I am a devotee of both Minsky and Mandlebrot. I strongly believe that a study of their theories of what drives markets and how the players interact is an important part of any traders necessary understanding of their craft – even if they only trade on technicals.
But if I can distill the teachings of these two into one sentence it would be the following:
Volatility transition from low to high and then it clusters
It is the warning I have been making for months now and it is a warning that appears to be bearing fruit after the IMF downgraded the outlook for global growth ahead simply catalysed notions that were already forming in traders and investors heads as they seek to justify current pricing, to themselves as much as anyone.
Importantly though the IMF mentioning that some sharemarkets wrre “frothy” simply reinforced what traders have been clearly thinking for a little while lately as the saw tooth volatility has increased.
So at the close this morning the Dow dropped 273 points or 1.61% to 16,719, the Nasdaq fell 1.57% and the S&P 500 lost 30 points, or 1.52% to 1,935.
As I highlighted last week the S&P 500 is at a big level and at risk of further declines.
The moves in stocks have been “confirmed” if I can call it that by the big reversal in USDJPY which is a natural safe haven in times of volatility and is this morning trading below 108 and US 10′s which rallied 8 points to 2.34%.
If 107.80 gives way we’ll know something is up in global markets
In Europe the best performing market was the FTSE but it too fell more than 1% off 1.03% to 6,496. The DAX lost 1.34% to 9,086 and the CAC was 1.81% lower at 4,209. In Milan and Madrid stocks fell 1.73% and 2.02% respectively.
The impact of the moves has not been lost on local futures traders with the December SPI down 58 points to 5200. This is not over yet so I’m still 100% cash in super.
SPI 200 = Yuk!
In Asia yesterday the Nikkei fell 0.67% after rallying from early lows the BoJ decision and Governor Kuroda’s speech to Parliament left traders cold with an afternoon selloff accompanying the rally in the Yen.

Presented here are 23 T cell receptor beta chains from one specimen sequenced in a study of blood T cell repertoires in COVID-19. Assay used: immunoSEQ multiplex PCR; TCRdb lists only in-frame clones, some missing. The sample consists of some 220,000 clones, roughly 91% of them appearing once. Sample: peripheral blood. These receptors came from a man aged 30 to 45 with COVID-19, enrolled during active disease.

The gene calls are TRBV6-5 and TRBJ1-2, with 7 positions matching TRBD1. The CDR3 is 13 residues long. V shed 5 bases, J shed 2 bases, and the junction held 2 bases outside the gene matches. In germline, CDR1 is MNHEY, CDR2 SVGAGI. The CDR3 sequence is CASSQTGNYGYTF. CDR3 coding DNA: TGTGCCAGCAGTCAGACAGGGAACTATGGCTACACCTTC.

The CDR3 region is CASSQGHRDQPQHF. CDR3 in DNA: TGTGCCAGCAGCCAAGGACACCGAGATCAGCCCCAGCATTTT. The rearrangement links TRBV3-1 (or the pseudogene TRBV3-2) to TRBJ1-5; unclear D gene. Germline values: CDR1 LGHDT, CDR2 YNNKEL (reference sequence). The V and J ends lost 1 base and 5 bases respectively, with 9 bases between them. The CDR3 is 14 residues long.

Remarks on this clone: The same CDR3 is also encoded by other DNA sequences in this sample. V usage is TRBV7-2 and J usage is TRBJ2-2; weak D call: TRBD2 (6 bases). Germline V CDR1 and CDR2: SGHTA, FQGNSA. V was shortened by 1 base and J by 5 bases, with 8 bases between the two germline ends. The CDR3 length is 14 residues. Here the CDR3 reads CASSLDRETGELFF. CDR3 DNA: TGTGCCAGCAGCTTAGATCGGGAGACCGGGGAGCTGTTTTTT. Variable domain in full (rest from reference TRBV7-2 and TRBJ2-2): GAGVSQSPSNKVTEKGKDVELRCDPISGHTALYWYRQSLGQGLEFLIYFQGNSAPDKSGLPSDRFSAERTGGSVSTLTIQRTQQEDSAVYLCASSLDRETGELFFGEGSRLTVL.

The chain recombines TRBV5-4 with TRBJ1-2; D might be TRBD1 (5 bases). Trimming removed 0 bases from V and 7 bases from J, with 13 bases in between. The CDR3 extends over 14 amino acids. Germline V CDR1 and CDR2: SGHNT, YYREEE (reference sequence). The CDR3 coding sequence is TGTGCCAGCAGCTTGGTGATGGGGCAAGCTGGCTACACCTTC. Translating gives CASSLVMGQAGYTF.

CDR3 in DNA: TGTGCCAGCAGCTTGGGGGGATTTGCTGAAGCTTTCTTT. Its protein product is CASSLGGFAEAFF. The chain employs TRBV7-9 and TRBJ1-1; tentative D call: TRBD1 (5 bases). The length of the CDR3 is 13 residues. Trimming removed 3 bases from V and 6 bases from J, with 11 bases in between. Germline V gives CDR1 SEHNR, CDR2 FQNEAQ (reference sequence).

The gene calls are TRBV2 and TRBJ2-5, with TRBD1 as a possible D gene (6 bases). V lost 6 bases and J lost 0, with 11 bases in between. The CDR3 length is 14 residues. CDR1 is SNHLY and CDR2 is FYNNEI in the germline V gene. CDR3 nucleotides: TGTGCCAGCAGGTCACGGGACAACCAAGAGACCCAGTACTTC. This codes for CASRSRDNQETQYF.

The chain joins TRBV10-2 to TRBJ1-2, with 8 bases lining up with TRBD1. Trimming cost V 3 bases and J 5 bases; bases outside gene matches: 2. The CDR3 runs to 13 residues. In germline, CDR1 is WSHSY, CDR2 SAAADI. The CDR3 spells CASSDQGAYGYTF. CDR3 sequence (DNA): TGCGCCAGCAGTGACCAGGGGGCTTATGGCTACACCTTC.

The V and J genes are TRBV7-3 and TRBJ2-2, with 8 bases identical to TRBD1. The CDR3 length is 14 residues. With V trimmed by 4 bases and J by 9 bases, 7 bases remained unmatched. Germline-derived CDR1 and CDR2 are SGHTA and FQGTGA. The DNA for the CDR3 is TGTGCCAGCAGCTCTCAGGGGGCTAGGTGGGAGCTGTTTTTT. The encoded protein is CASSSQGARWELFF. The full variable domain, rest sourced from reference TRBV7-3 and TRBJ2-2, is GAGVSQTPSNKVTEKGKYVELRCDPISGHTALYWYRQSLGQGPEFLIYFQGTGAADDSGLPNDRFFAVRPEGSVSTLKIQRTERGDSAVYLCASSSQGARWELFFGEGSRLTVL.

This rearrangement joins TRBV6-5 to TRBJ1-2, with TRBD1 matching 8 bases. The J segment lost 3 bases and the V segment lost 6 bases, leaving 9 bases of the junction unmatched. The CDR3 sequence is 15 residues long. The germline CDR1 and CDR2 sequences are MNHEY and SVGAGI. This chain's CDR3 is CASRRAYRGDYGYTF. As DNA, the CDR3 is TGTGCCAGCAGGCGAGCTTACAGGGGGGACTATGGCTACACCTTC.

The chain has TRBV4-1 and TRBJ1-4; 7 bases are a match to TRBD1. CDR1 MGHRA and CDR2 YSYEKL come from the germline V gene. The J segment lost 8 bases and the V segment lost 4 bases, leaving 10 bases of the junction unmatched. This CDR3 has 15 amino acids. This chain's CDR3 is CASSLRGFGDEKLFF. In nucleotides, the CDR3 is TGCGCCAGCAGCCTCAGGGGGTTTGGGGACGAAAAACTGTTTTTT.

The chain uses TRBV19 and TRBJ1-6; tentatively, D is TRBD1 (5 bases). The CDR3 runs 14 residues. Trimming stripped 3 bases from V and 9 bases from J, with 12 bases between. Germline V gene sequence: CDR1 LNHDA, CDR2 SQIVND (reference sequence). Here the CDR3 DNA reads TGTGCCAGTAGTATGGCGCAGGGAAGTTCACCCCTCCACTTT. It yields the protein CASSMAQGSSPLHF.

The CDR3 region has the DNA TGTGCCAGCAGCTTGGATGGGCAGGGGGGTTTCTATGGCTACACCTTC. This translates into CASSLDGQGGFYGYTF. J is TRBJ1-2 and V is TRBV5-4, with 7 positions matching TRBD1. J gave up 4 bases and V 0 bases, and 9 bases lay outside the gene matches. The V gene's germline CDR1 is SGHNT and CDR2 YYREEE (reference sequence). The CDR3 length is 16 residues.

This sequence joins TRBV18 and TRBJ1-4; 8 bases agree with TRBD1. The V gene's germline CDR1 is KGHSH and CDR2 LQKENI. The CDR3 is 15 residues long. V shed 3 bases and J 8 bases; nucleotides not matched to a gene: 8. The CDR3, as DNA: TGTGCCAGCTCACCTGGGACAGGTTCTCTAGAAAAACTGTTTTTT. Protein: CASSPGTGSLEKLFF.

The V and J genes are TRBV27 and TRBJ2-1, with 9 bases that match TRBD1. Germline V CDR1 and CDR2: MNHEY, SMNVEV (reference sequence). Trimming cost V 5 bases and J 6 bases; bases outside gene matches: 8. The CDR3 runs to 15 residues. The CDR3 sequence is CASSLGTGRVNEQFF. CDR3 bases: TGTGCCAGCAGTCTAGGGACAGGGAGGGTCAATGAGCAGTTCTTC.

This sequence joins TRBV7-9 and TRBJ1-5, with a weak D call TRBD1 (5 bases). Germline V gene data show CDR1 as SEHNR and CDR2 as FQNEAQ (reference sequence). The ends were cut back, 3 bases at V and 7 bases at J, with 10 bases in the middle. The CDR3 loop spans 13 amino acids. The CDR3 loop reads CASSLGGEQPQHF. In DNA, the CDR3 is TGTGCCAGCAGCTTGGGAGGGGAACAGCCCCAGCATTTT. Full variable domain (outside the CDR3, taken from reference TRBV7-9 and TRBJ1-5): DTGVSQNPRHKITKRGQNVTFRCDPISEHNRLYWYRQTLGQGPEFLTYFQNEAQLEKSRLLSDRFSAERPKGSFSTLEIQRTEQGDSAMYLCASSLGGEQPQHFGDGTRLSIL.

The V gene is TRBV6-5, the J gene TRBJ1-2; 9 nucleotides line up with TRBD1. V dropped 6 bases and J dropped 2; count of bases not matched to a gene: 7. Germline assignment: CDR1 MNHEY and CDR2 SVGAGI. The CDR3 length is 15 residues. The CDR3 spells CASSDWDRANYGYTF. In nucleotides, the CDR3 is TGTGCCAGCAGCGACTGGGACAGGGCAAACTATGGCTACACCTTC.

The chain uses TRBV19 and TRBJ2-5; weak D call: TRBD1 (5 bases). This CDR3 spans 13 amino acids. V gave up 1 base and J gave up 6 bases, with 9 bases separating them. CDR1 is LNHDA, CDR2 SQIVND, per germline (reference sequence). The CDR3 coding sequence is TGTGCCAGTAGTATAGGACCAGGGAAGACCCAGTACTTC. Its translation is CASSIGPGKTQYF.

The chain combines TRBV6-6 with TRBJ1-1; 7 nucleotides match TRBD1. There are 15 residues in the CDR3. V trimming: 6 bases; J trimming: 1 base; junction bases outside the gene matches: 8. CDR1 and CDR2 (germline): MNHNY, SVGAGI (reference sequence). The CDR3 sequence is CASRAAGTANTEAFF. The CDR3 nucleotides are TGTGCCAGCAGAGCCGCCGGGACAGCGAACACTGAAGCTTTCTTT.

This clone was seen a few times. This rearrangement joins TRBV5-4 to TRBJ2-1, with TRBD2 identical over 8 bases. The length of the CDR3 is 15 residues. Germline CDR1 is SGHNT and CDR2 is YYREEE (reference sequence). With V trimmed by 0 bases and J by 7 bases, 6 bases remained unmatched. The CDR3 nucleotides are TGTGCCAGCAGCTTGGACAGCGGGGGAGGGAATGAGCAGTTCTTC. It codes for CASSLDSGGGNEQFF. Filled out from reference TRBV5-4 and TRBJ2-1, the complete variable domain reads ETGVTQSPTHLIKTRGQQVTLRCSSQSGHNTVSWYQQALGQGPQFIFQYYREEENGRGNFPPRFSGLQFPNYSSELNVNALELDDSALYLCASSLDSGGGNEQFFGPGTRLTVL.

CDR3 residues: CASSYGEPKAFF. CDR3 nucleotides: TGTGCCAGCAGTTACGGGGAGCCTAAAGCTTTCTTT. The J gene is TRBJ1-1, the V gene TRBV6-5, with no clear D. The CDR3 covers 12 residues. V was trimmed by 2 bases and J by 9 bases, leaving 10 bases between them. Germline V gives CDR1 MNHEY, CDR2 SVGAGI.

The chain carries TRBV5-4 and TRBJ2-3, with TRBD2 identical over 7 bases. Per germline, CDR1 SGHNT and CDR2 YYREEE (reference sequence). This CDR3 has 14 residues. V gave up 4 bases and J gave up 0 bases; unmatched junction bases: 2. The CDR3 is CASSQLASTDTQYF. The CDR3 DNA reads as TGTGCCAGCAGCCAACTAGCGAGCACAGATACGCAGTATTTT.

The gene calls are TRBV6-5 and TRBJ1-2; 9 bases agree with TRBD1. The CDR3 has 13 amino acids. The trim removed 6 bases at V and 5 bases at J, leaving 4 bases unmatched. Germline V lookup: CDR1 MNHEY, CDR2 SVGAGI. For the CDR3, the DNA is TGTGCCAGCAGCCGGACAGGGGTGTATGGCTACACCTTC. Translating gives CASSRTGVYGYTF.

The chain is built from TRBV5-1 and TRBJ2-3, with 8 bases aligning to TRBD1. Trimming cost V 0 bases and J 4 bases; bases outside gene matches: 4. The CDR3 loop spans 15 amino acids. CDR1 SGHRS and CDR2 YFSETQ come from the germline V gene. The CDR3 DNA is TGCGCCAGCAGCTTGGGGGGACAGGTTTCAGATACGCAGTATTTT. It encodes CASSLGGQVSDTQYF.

On currency markets the Yen rally is entirely normal given the circumstances but the reversal of the US dollars fortunes against the other majors is more a reaction to the full pricing of expectations for the moment. Looking at the Aussie dollar don’t believe reports that it was the RBA which helped drive the AUDUSD higher – that is not the case. Rather it was the USD move and the Yen specifically which took the Ausie with it yesterday afternoon.
This morning though all the majors are doing better against the USD. Euro is 1.2664, GBPUSD 1.6093, USDJPY 108.02 after being below 108 earlier and AUDUSD is above 88 cents at 0.8813.
That’s a remarkable performance from the Euro given the train wreck that is becoming German growth. Last night the release of the August industrial production data which fell 4% against expectations of a 1.5% fall reinforced how weak the economy is becoming.
Remarkably Euro might rally further.
A Weaker US dollar is normally good for commodities but in the context of the IMF taking the wind from the sails of the global growth bulls Nymex crude has crashed below $90 a barrel down 1.68% to $88.82. Copper was stable at $3.03 a pound and gold is at $1,210 and ounce. Wheat is up 2.24%, corn rose 2.11% and soybeans were up 0.84%. December iron ore rallied 29 cents a tonne to $79.33 while Newcastle coal was up 85 cents to $66.40 a tonne.
Today we see the release of the Chinese HSBC Chinese PMI but there is no Australian data of note or indeed European data and tonight we get FOMC minutes in the US.